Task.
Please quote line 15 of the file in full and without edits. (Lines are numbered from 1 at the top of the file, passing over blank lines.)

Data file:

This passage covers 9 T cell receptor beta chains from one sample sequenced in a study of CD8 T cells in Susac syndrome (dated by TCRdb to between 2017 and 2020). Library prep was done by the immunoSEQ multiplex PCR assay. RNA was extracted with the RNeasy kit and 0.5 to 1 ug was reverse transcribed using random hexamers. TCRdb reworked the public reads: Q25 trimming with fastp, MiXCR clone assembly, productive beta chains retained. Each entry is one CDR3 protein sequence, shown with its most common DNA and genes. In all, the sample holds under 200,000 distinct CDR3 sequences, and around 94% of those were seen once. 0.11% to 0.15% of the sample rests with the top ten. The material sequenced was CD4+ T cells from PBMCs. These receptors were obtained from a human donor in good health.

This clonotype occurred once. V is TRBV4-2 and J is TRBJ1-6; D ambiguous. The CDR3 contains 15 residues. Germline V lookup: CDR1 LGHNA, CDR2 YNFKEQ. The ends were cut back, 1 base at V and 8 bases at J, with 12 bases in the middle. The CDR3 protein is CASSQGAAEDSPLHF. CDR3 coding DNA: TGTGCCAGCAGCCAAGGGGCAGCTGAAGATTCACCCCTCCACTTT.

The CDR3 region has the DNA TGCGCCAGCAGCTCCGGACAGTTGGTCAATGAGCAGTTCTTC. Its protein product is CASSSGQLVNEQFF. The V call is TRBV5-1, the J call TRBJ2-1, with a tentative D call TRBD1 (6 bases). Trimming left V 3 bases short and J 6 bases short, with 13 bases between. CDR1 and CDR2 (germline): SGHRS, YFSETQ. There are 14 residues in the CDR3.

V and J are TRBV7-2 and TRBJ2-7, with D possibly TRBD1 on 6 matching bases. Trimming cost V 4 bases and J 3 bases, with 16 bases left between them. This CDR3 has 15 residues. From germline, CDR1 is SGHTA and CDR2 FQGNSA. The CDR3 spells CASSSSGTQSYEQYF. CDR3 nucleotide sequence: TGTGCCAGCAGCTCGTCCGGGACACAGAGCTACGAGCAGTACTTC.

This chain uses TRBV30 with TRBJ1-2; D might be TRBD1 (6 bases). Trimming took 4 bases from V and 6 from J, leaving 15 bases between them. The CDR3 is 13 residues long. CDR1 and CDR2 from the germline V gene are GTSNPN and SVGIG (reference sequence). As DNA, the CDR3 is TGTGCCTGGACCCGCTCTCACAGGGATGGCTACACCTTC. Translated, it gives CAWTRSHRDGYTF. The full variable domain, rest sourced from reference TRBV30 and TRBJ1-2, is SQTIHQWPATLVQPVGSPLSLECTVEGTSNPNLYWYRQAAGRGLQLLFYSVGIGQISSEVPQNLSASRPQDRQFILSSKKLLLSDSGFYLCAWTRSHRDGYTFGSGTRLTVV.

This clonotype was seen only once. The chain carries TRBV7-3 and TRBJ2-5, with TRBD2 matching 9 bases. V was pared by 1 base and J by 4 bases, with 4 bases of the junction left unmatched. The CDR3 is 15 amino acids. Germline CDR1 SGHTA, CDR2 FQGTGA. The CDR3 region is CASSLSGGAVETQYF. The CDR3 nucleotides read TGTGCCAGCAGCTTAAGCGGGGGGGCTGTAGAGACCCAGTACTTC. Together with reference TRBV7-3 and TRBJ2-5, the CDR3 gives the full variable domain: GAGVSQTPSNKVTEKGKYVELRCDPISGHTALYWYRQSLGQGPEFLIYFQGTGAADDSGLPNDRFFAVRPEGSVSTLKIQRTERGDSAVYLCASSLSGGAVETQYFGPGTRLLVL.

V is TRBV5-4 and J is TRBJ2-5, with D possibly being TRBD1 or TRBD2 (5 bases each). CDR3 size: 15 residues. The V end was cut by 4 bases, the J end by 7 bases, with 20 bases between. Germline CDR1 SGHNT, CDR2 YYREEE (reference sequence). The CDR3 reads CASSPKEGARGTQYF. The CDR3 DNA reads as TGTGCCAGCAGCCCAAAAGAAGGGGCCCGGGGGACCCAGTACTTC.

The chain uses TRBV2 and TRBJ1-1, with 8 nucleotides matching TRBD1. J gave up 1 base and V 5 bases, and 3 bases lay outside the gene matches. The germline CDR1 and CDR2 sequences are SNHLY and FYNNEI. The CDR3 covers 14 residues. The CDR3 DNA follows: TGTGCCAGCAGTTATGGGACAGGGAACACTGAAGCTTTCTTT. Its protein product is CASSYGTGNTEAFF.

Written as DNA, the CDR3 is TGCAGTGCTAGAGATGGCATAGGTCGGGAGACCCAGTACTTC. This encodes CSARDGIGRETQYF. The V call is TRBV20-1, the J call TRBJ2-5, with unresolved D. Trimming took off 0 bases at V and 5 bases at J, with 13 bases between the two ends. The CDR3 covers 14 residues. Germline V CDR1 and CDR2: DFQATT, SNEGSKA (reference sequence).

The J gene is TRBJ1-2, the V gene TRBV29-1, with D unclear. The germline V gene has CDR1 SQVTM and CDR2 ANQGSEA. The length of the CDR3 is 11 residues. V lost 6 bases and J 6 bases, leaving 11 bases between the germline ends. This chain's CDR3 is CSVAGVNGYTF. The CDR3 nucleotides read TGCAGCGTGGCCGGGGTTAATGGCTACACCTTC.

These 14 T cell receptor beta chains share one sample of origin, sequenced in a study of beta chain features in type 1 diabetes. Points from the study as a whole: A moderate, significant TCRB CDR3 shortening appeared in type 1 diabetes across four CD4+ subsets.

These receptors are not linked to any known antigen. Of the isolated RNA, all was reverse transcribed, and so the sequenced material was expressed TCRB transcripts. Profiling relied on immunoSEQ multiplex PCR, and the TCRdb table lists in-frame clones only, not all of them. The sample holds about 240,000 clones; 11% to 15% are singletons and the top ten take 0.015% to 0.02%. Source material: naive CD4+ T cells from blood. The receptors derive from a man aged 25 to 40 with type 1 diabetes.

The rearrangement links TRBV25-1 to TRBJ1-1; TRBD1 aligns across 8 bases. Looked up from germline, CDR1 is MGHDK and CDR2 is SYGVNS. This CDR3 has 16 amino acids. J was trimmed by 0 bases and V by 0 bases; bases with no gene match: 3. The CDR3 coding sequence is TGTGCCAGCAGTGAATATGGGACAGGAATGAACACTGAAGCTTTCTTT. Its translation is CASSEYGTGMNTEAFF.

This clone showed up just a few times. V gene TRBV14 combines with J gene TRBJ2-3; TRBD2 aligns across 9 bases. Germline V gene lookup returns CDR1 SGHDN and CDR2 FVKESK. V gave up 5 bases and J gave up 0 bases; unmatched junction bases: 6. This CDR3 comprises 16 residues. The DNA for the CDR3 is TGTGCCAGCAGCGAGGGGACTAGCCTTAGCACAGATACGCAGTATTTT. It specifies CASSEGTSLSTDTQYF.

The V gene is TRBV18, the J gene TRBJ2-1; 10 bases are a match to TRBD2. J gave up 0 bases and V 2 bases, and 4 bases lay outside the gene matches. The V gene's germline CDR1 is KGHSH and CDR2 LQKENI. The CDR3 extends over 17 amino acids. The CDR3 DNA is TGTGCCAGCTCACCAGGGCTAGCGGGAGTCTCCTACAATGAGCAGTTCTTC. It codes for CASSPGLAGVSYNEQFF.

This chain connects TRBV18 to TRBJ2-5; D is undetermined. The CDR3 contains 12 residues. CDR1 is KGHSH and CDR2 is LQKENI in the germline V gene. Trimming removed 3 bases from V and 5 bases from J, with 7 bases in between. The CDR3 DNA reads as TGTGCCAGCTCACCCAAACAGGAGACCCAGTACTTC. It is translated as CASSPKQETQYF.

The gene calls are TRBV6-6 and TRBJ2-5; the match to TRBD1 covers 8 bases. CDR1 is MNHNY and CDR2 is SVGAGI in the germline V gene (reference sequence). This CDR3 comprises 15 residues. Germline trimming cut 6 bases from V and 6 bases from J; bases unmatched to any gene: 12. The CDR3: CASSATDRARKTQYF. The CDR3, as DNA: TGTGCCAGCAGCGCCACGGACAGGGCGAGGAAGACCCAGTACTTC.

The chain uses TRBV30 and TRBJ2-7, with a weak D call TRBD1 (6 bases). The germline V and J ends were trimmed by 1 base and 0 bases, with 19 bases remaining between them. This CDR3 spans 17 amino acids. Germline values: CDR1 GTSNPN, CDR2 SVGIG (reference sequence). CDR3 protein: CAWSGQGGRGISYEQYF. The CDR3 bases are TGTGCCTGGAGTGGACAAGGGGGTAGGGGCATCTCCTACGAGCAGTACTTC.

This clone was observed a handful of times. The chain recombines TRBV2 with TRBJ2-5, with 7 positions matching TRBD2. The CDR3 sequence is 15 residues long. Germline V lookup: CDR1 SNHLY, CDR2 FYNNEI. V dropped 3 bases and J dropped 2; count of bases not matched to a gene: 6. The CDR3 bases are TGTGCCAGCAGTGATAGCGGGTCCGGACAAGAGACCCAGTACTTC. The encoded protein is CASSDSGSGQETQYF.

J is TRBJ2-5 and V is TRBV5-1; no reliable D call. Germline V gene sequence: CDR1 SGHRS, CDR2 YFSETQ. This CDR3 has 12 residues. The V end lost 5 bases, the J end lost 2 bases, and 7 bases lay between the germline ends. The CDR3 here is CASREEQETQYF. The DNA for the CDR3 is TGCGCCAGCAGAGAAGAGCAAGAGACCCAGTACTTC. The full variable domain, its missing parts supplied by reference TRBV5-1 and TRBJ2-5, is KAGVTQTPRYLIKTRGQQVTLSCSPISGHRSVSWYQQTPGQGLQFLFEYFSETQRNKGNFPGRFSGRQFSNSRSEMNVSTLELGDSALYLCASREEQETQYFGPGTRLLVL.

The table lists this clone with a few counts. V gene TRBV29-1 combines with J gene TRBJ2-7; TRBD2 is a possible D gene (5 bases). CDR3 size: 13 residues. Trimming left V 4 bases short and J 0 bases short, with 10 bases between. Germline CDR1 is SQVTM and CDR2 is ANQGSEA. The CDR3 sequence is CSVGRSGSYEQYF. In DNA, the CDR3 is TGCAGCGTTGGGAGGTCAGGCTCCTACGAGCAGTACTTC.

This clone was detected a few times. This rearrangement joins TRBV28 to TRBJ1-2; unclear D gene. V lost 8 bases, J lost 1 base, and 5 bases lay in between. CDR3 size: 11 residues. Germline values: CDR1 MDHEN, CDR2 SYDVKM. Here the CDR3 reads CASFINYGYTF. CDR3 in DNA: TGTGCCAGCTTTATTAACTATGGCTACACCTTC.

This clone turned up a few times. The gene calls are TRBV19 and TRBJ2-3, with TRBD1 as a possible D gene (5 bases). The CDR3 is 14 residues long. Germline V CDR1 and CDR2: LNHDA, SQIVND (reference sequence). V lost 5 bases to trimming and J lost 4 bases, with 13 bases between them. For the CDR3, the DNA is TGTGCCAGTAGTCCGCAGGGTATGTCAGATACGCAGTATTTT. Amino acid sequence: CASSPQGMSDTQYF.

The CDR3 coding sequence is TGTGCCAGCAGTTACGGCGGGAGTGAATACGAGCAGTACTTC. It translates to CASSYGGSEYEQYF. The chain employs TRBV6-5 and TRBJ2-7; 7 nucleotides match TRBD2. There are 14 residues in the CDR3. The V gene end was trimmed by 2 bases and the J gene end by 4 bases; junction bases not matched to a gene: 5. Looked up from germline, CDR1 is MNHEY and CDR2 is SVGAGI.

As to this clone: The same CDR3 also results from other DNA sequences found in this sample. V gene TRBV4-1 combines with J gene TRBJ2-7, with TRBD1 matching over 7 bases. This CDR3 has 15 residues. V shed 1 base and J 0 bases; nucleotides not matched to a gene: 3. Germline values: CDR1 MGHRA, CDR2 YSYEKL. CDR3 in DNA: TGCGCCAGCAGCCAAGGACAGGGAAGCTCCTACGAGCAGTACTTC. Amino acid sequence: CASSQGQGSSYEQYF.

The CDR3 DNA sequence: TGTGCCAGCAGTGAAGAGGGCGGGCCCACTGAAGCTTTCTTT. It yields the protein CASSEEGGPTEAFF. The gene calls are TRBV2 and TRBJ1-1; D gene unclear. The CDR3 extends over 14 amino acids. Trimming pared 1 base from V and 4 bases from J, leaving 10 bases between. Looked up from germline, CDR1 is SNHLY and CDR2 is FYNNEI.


The V gene is TRBV18, the J gene TRBJ2-1; 10 bases are a match to TRBD2. J gave up 0 bases and V 2 bases, and 4 bases lay outside the gene matches. The V gene's germline CDR1 is KGHSH and CDR2 LQKENI. The CDR3 extends over 17 amino acids. The CDR3 DNA is TGTGCCAGCTCACCAGGGCTAGCGGGAGTCTCCTACAATGAGCAGTTCTTC. It codes for CASSPGLAGVSYNEQFF.